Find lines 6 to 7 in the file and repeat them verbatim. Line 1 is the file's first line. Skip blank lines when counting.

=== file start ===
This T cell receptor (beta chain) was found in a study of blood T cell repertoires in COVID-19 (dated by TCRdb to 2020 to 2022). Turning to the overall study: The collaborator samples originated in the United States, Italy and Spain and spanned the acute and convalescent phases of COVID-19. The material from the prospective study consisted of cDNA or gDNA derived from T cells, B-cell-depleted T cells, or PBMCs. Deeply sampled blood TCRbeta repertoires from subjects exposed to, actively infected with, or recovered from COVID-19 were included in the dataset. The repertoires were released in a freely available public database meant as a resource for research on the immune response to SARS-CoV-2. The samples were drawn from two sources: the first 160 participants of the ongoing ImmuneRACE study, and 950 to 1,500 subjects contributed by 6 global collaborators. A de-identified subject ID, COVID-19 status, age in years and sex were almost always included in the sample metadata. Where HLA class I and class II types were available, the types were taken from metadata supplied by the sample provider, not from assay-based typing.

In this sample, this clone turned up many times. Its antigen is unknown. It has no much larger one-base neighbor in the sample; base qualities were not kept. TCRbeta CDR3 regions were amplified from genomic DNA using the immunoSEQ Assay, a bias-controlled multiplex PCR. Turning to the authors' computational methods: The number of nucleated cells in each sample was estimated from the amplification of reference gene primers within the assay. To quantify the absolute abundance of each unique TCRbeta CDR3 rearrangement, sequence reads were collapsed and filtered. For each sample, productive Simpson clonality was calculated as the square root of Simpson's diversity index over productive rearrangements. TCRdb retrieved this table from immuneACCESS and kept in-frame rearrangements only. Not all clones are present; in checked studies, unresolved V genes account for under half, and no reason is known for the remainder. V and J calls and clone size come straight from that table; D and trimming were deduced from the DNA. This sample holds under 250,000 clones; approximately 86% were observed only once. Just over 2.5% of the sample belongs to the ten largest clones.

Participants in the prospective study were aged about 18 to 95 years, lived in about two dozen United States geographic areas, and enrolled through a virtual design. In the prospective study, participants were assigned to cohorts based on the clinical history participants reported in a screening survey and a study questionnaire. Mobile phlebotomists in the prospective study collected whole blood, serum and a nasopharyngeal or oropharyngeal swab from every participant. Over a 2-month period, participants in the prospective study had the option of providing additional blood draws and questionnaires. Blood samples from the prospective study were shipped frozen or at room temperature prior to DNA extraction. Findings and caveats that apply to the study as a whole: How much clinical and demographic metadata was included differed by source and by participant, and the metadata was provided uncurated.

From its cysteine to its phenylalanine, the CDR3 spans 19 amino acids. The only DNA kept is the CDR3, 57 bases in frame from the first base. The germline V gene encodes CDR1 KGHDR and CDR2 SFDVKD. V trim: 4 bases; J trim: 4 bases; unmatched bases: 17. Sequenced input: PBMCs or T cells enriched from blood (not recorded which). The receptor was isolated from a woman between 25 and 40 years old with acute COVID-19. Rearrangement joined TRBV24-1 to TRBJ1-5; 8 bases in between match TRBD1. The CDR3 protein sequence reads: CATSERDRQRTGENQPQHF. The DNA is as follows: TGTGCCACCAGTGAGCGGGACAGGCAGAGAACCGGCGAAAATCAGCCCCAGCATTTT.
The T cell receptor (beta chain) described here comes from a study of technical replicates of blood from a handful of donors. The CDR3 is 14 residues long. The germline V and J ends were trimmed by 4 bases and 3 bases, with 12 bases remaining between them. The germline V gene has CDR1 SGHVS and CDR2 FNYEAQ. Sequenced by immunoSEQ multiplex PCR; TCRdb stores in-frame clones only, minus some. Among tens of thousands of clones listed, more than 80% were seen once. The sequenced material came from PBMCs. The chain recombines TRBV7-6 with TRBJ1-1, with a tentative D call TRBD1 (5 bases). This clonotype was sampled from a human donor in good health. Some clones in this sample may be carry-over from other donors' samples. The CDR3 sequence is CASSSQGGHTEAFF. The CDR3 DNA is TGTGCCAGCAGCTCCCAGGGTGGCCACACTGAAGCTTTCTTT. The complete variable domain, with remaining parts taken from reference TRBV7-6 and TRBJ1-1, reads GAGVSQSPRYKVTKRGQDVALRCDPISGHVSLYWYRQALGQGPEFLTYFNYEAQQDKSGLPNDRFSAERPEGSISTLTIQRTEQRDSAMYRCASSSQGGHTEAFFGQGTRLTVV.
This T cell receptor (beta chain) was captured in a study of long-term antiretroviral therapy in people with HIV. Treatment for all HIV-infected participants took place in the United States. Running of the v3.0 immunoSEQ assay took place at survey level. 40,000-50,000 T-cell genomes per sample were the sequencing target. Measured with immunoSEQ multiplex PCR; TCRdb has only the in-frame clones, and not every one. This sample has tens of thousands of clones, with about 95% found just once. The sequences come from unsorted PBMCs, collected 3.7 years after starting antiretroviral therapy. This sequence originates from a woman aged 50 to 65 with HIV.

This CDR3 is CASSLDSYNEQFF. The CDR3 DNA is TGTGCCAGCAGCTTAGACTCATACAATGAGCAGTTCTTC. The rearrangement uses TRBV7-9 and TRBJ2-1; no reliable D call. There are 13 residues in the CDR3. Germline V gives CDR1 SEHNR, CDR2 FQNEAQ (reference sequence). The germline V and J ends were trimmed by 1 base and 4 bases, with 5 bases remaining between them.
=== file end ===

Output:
This T cell receptor (beta chain) was captured in a study of long-term antiretroviral therapy in people with HIV. Treatment for all HIV-infected participants took place in the United States. Running of the v3.0 immunoSEQ assay took place at survey level. 40,000-50,000 T-cell genomes per sample were the sequencing target. Measured with immunoSEQ multiplex PCR; TCRdb has only the in-frame clones, and not every one. This sample has tens of thousands of clones, with about 95% found just once. The sequences come from unsorted PBMCs, collected 3.7 years after starting antiretroviral therapy. This sequence originates from a woman aged 50 to 65 with HIV.

This CDR3 is CASSLDSYNEQFF. The CDR3 DNA is TGTGCCAGCAGCTTAGACTCATACAATGAGCAGTTCTTC. The rearrangement uses TRBV7-9 and TRBJ2-1; no reliable D call. There are 13 residues in the CDR3. Germline V gives CDR1 SEHNR, CDR2 FQNEAQ (reference sequence). The germline V and J ends were trimmed by 1 base and 4 bases, with 5 bases remaining between them.